Rakı Exposed: A Brief History of the Famous Turkish Drink
When you’re in Istanbul you should try rakı – fish & rakı – meze at the Bosphorus.”
This short sentence engulfs at least 500 years of Anatolian gastronomy culture. And for that reason when it comes to anise flavored spirits, “Turkish Rakı” is by far the most consumed distilled spirits in this geography.
The history of rakı isn’t well documented so we get bits and pieces of information from the historical books on food culture and social life, especially during the late Byzantine and Ottoman period.
When we investigate the origin of the word ‘rakı’, we come across different definitions. It is said to be derived from the words “Arak” and “Arakı”, meaning “sweat” in Arabic. Since words such as alcohol (al-kuhl) and alembic still (alambic) also have roots in Arabic, this seems to be the most realistic definition to me. It is highly probable that it got this name because during distillation, alcohol drips like sweat drops from the still.
The “razaki” grape, which is a long and thick-skinned grape used in the making of aniseed drinks in history, is thought to be related to the word “rakı” due to its similarity in pronunciation. Some others say it may have been derived from the word “Iraqi” (Iraqi origin), as it was the first distilled drink produced in Iraq and its surroundings. Whatever the etymological origins are, today, distilled spirits made from grapes or other fruits in this entire geography are either called “arak” (Middle East) “rakı” (Turkey) or “rakija” (Balkans)
Anatolia: Birthplace of Wine & Beer
Of course on these lands, the history of fermented drinks like beer and wine goes way back almost 10.000 BC, long before distilled spirits like rakı. Since fermented drinks like beer and wine can be produced with natural yeasts and no special equipment such as a pot still is needed, it is thought that fermented drinks originated in Anatolia, Mesopotamia and Egypt, which are also the birthplace of many civilizations.
We now have proof that beer was fermented in Göbeklitepe; a 12.000 years-old, ancient site discovered in 1963 by researchers from Istanbul and Chicago. Everyone knows about Göbeklitepe due to the fact that it has the world’s oldest temple, but there are several archeological firsts discovered at the site, among which are fermented malt / beer residues.
Wine also has a long history on these lands; in fact it may be more accurate to say that the “national drink” of Anatolia is wine. Abundance of vineyards in modern day Turkey and Greece and old texts in Greek and Turkish, point to the fact that grape wine originated in this geography (the famous Adam-Satan story, Dionysus story, etc).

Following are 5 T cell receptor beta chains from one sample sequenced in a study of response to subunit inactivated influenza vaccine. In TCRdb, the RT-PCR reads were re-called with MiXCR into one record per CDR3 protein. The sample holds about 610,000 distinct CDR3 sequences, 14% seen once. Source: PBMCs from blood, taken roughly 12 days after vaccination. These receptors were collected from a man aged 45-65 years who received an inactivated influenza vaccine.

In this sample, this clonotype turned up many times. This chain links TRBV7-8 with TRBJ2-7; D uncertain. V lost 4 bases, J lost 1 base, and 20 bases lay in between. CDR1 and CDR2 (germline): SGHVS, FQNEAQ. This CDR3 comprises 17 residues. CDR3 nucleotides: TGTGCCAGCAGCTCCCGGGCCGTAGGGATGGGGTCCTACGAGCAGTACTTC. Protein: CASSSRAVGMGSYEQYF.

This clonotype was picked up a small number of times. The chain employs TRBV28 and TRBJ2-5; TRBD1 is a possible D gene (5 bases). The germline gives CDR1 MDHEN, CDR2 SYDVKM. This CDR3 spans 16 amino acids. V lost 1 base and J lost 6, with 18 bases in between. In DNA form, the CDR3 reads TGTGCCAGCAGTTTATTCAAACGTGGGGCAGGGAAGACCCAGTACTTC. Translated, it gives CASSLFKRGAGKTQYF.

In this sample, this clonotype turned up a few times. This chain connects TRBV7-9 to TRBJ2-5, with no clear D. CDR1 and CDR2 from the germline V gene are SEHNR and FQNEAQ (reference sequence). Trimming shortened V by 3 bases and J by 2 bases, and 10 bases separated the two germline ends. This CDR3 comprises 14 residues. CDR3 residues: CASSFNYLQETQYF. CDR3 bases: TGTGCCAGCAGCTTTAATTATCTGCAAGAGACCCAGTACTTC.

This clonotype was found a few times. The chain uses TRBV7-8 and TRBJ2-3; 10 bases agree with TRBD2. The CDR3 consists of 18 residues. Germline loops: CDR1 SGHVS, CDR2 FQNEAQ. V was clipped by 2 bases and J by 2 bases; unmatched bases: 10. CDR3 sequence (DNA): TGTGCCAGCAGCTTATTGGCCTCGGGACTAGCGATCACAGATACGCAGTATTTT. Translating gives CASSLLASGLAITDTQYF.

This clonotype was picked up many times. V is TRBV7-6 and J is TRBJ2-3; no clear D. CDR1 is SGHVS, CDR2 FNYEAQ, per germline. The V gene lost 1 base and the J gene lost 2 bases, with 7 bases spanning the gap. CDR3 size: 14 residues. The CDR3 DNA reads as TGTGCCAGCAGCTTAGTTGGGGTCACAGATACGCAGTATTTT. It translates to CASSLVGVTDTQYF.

When we go back to the Central Asian Turks, the national drink was “kımız”, a fermented low-alcohol drink produced from mare’s milk. We now know that distillation originated in Mesopotamia and Jabir ibn Hayyan (732 AD) was the work of one of the first scientists ever to create higher alcohols distilling beer and wine, it is also possible that Chinese scientists learned to produce high alcohol much before their Arab peers and the Turks in Central Asia produced “arakı” by distilling kımız due to their close relations with China, thus creating a “Milk Rakı”
Turkish Rakı: A history of 500 years
The history of rakı as we know it today dates back to the 16th century, the Ottoman Period. The art of distilling, as expected, ended up in Istanbul (former Constantinople) and here emerged several producers creating higher alcoholic spirits using wine. “Wine Rakı” is mentioned in Evliya Çelebi’s famous work, “Seyahâtnâme” (The Travelogue) in 1630. According to Evliya Çelebi, there were several types of rakı produced by non-Muslims in Istanbul, such as wine rakı, pomegranate rakı, anise rakı, date rakı, clover rakı, etc…
Somehow only anise rakı and “duziko” (grape rakı without anise flavoring) survived over the centuries, and when we arrive in the 19th & 20th century, rakı by definition becomes “grape spirit flavored by anise”.
End of the Ottoman Empire and the birth of the Turkish Republic has a large scale effect on all spirits, not just rakı. After the 1930s, modern day Turkey started to have a larger and more structured alcoholic drinks production. The government monopoly (TEKEL) produced not only rakı, but cognac (later called kanyak), all types of fruit liquors, gin, vodka, and even whisky (1959).
For the last 40-50 years rakı has been the leading spirit in terms of litre consumption. We now estimate that 40 million l/yr rakı is consumed in Turkey every year. Rakı and the pairings (mezes, fish, kebabs) are elements of a well established gastronomical culture and are appreciated by all age groups. Rakı is now well controlled by national laws and there are certain regulations for “Turkish Rakı” which also has Geographical Indication now. So not every rakı is “Turkish Rakı”.
In order for an anise flavored spirit to be labelled “Turkish Rakı”, it must have some basic characteristics determined by law:
“Suma”, a grape-based distillate, or suma mixed with agricultural ethyl alcohol mix should be used
At least 65% of the alcohol in the still should be suma
Suma or Suma + Alcohol mix should go to a 2nd distillation with anise seed (Pimpinella Anisum only) in conventional copper stills with a volume of 5000 liters or less
When sugar is used in its production, the sugar used should be refined white sugar and the amount of sugar used is maximum 10 grams per liter of product.
Anethole amount of essential oil coming from anise seed is at least 800 milligrams per liter of product.
Having at least 40% alcohol by volume when bottling